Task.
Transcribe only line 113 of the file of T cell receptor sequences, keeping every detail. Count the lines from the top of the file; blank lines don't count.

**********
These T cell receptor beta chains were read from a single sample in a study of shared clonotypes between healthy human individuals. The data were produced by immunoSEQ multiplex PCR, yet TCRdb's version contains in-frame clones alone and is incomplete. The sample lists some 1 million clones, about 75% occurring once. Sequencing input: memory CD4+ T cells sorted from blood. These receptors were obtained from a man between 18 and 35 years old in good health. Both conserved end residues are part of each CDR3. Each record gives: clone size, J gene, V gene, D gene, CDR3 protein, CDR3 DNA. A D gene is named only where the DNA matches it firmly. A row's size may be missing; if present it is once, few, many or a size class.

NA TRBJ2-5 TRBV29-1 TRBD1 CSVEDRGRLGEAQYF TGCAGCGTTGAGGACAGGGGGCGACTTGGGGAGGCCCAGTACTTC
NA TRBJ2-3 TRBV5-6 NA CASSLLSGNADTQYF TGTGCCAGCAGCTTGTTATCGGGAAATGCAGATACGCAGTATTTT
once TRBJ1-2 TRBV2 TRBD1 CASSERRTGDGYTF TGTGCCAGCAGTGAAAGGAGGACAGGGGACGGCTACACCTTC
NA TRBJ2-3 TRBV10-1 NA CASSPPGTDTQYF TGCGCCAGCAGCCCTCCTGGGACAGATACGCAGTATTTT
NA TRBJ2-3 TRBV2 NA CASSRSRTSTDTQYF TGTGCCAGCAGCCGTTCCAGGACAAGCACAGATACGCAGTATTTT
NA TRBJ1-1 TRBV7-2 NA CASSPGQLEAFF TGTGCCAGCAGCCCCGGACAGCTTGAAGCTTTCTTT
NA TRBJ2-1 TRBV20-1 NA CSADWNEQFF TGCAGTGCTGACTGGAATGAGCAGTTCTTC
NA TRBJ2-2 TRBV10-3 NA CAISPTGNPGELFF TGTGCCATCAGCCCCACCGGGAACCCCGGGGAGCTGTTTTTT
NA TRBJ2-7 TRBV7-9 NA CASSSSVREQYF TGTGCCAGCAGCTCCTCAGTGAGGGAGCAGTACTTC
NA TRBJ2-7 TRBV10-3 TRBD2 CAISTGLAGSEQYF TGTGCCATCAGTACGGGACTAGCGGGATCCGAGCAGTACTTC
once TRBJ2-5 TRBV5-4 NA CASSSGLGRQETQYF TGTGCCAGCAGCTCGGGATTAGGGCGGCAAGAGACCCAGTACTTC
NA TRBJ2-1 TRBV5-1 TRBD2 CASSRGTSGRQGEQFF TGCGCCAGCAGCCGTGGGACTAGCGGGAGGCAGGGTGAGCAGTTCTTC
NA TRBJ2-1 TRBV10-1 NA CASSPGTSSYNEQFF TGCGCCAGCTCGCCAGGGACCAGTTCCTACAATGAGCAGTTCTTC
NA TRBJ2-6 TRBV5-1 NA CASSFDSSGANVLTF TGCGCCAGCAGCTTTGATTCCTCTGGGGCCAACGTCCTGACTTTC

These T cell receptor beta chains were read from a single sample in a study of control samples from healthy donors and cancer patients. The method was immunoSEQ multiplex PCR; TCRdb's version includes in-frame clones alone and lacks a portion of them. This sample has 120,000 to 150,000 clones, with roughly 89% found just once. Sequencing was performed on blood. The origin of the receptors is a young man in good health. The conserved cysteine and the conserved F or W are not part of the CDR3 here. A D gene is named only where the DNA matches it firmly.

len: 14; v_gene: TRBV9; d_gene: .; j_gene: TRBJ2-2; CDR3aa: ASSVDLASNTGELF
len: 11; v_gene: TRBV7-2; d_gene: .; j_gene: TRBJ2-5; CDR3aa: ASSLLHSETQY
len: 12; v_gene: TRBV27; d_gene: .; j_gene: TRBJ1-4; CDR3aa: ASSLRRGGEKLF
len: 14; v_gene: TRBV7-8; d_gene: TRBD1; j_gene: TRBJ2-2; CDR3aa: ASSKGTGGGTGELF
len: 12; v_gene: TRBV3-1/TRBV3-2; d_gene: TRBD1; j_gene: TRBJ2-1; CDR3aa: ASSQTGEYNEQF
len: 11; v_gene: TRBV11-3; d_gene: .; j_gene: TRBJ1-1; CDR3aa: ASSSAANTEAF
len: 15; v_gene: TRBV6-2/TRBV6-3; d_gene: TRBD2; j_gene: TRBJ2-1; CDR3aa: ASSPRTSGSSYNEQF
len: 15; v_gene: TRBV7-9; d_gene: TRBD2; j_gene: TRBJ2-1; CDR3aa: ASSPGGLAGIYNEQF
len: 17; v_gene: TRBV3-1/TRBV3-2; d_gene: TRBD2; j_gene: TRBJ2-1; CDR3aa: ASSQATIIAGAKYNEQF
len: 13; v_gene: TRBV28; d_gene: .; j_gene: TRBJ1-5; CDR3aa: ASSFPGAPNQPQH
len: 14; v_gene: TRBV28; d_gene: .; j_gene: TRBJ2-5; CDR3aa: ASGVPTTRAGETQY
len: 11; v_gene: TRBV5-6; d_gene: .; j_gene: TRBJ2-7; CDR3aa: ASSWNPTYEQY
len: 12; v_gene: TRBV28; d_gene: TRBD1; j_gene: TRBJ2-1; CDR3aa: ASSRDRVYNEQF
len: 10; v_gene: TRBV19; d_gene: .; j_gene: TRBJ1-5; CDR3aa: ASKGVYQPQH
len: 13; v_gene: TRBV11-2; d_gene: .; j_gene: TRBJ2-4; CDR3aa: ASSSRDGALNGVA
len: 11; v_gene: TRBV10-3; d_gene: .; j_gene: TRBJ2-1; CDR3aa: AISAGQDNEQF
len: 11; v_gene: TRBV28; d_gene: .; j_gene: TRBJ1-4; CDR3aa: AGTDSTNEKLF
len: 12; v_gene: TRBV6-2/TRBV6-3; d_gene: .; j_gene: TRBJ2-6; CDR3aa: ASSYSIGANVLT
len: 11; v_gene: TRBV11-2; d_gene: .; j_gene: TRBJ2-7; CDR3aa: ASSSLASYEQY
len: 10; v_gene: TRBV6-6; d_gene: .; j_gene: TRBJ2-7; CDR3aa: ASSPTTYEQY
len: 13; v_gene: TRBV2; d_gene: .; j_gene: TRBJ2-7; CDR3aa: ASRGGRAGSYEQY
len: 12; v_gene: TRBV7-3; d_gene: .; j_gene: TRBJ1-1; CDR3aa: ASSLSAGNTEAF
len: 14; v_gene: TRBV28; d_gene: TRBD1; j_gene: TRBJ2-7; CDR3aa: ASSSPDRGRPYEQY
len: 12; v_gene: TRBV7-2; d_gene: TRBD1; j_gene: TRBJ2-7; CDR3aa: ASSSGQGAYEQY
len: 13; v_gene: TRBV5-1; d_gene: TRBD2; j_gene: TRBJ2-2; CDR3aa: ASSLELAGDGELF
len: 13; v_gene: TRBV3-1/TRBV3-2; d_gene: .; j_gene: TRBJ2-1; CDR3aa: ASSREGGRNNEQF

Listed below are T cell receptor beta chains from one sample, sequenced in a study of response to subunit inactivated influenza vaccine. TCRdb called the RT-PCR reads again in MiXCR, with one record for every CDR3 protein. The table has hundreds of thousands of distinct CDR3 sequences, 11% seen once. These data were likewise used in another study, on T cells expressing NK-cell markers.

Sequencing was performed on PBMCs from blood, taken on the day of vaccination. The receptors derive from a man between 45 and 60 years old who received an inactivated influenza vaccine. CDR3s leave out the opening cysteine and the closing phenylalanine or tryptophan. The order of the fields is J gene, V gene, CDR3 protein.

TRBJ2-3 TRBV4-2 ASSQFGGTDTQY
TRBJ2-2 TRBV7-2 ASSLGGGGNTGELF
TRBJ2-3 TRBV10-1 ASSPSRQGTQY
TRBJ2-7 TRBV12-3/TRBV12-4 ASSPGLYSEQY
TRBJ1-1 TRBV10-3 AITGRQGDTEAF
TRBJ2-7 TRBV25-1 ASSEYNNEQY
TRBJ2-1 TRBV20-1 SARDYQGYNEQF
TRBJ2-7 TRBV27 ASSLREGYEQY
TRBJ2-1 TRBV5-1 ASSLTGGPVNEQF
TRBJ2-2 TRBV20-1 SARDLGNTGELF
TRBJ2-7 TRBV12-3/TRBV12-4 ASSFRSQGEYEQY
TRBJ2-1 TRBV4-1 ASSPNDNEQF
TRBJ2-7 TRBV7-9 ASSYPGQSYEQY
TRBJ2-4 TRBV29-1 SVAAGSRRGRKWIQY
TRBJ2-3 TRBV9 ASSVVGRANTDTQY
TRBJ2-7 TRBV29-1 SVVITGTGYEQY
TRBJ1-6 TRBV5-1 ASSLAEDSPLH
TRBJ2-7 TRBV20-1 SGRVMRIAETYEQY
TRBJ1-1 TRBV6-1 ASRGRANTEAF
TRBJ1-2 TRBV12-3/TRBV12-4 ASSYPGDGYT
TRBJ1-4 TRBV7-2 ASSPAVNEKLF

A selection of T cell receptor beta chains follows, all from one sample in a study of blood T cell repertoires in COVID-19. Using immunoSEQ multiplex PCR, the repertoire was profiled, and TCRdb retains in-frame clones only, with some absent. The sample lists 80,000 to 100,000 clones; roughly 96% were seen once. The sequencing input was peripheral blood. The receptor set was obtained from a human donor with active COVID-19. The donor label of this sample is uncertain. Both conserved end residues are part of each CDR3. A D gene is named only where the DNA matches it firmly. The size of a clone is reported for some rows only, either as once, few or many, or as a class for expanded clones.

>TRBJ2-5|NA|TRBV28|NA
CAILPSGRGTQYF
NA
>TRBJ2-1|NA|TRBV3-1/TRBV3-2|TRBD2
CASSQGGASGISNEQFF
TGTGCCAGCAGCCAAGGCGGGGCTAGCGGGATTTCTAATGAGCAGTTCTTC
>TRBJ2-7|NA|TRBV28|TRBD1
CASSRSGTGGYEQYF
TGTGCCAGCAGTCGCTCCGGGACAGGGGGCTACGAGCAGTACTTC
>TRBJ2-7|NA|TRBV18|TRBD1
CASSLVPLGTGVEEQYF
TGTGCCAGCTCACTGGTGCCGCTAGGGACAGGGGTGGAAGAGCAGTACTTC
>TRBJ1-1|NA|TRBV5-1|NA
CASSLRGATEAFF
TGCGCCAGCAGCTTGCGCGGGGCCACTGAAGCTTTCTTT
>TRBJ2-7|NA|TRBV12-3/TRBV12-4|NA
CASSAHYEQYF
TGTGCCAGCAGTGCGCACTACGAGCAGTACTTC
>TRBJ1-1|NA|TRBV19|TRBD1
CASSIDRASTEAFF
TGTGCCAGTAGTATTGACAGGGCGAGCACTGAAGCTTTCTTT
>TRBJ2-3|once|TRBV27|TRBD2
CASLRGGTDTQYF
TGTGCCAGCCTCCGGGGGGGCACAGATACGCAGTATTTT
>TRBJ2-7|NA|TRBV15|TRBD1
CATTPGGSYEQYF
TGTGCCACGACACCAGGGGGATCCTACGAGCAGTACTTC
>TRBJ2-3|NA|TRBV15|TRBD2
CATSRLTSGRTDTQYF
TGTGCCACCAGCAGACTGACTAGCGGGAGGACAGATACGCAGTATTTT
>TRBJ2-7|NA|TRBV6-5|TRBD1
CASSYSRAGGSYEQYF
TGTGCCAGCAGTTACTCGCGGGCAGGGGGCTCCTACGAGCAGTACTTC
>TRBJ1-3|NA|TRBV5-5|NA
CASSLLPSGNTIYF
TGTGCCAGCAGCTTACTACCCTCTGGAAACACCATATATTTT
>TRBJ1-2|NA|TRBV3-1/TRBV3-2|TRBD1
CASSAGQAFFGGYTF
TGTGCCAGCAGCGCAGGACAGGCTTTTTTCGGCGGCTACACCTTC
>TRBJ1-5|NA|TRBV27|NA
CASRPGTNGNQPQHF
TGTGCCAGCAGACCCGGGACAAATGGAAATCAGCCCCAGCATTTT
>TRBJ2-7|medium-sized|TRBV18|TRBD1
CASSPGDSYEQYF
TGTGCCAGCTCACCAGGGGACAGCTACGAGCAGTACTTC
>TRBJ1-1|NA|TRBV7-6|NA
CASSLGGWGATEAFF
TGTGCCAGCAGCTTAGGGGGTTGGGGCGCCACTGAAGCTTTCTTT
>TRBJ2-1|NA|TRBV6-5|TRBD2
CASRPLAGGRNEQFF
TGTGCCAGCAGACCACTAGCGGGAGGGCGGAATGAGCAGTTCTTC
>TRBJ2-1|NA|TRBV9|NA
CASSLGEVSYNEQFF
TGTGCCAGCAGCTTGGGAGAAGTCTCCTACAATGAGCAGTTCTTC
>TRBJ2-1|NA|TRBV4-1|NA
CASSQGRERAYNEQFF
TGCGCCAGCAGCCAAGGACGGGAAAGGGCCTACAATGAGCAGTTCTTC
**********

CASSLGGWGATEAFF